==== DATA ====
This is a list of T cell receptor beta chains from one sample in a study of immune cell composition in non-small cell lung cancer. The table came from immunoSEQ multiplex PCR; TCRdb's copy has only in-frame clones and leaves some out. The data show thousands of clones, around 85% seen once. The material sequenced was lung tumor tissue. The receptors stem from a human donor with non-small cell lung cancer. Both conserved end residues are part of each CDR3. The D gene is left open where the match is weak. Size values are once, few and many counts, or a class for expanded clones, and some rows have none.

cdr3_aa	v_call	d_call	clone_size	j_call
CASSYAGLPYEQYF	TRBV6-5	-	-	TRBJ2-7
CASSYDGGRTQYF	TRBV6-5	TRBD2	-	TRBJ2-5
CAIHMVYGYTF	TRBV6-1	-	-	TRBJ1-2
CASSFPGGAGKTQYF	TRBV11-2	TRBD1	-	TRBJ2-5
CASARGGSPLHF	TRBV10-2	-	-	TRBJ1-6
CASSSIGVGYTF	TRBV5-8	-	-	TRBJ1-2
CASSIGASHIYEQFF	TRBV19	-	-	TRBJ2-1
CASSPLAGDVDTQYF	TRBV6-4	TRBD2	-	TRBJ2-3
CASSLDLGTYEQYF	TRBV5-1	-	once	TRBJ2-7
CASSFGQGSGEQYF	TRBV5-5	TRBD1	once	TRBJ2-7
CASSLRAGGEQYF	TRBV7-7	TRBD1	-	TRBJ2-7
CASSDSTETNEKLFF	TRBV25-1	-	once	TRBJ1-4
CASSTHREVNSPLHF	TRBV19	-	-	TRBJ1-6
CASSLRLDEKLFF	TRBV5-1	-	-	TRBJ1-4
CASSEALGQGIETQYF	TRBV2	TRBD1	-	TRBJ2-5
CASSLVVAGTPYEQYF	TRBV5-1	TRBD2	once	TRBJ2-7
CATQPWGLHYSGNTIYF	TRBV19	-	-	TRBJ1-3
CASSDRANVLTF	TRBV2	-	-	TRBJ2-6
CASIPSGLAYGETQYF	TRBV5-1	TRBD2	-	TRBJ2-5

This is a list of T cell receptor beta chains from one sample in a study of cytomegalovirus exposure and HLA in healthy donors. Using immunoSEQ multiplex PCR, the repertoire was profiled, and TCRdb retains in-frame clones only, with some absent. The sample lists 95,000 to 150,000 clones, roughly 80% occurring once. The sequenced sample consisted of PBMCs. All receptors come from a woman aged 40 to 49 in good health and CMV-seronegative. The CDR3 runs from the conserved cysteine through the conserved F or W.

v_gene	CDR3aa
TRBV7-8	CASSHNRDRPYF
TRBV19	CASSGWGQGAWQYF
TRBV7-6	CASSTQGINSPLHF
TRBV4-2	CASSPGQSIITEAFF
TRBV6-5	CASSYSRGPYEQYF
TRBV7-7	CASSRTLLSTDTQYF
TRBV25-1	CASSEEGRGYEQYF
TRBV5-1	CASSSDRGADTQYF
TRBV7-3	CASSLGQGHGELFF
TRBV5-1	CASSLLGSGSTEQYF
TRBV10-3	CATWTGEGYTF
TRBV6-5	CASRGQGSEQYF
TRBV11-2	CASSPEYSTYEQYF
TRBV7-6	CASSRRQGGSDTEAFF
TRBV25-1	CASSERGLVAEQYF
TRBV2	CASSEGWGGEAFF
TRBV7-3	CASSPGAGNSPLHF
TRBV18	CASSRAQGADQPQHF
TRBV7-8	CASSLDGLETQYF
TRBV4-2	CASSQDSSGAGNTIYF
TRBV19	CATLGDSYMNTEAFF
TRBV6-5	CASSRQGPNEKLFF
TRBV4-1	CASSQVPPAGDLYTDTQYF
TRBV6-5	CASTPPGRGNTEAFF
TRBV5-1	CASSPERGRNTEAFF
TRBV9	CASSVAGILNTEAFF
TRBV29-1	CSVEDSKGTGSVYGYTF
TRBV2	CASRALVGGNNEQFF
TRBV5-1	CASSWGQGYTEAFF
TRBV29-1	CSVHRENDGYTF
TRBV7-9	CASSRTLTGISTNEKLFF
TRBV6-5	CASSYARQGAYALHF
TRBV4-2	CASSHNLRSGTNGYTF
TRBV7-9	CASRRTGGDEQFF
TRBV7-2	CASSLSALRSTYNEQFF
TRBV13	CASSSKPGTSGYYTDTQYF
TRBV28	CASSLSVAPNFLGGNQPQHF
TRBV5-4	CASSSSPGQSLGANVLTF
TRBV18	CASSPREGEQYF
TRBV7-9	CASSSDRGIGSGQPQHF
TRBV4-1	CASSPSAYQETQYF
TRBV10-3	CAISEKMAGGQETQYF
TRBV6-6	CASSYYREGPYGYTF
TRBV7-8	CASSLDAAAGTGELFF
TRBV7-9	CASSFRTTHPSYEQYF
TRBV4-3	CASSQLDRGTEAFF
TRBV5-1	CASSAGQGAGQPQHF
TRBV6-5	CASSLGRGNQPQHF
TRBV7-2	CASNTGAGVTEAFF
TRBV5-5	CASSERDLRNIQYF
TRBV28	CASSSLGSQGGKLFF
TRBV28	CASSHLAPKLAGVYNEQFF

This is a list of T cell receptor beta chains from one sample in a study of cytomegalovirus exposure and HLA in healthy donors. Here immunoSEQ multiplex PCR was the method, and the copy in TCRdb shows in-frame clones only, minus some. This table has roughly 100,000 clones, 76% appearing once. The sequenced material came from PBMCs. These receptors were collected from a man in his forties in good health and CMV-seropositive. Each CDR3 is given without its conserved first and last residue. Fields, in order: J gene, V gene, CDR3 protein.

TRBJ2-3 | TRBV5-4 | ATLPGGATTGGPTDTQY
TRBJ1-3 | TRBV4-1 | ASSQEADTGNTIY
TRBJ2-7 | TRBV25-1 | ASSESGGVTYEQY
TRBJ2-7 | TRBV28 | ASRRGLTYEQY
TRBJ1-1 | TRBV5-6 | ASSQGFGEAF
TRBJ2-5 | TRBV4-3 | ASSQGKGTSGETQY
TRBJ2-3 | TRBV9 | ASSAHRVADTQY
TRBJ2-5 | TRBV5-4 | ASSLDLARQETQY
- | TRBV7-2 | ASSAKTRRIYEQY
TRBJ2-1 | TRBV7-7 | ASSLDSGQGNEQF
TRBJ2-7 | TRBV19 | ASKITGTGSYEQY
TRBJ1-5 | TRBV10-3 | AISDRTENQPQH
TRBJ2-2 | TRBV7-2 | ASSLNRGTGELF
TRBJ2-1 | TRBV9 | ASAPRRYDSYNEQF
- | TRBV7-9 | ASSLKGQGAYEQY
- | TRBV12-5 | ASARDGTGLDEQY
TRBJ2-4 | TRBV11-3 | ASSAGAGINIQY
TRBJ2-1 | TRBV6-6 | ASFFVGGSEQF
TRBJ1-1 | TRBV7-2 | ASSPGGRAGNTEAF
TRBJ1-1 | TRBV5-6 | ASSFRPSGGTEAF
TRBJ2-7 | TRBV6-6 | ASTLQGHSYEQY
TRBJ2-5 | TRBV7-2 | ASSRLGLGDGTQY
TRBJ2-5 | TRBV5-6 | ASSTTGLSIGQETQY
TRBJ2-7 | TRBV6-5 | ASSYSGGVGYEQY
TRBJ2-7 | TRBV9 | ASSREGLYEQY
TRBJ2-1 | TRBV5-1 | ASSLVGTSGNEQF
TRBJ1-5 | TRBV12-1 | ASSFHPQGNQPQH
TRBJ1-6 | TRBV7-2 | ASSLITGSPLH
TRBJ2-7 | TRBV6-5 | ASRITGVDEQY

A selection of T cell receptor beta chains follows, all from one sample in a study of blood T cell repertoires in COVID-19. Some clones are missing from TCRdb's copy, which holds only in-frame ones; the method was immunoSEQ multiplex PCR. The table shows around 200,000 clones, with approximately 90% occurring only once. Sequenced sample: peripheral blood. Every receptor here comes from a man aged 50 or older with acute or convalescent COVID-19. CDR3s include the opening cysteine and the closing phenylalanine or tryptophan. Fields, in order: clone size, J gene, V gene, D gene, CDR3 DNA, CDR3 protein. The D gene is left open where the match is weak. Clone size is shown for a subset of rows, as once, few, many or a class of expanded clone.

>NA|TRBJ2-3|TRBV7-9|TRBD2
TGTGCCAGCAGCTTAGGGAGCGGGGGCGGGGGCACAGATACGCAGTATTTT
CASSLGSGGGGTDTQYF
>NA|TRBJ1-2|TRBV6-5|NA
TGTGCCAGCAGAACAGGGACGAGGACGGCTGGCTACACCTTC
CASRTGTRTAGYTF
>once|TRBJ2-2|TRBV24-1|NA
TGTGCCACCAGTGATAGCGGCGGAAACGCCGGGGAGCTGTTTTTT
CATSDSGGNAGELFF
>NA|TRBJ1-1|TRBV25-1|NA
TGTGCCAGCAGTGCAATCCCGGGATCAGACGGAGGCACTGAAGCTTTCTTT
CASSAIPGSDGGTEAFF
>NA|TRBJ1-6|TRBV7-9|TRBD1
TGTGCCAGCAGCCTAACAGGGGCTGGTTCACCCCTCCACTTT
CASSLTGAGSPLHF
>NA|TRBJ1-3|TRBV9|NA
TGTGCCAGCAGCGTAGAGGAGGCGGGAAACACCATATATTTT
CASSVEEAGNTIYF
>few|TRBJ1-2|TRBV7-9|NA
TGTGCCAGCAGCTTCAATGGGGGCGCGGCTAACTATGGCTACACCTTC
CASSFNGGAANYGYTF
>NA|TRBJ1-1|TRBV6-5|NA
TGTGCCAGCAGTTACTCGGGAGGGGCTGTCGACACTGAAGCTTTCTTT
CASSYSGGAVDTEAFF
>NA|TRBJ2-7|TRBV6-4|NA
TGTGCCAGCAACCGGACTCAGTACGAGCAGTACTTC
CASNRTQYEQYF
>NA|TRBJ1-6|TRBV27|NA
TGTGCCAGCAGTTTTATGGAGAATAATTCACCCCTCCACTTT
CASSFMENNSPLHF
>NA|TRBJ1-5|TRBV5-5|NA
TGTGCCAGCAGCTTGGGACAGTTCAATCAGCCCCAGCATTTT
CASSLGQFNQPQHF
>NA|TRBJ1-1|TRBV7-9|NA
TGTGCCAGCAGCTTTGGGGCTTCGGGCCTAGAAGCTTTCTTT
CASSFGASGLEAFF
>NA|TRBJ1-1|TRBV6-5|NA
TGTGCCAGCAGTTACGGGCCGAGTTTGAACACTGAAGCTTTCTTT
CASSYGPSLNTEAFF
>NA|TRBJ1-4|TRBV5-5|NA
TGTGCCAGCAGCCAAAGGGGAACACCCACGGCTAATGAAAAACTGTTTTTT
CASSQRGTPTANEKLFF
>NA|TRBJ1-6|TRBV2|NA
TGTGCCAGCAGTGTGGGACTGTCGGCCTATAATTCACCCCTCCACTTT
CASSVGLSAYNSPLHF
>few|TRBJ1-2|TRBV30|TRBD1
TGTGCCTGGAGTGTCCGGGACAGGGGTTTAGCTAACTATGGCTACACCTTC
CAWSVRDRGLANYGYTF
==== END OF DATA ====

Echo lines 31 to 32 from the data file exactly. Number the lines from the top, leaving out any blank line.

TRBV5-1	CASSSDRGADTQYF
TRBV7-3	CASSLGQGHGELFF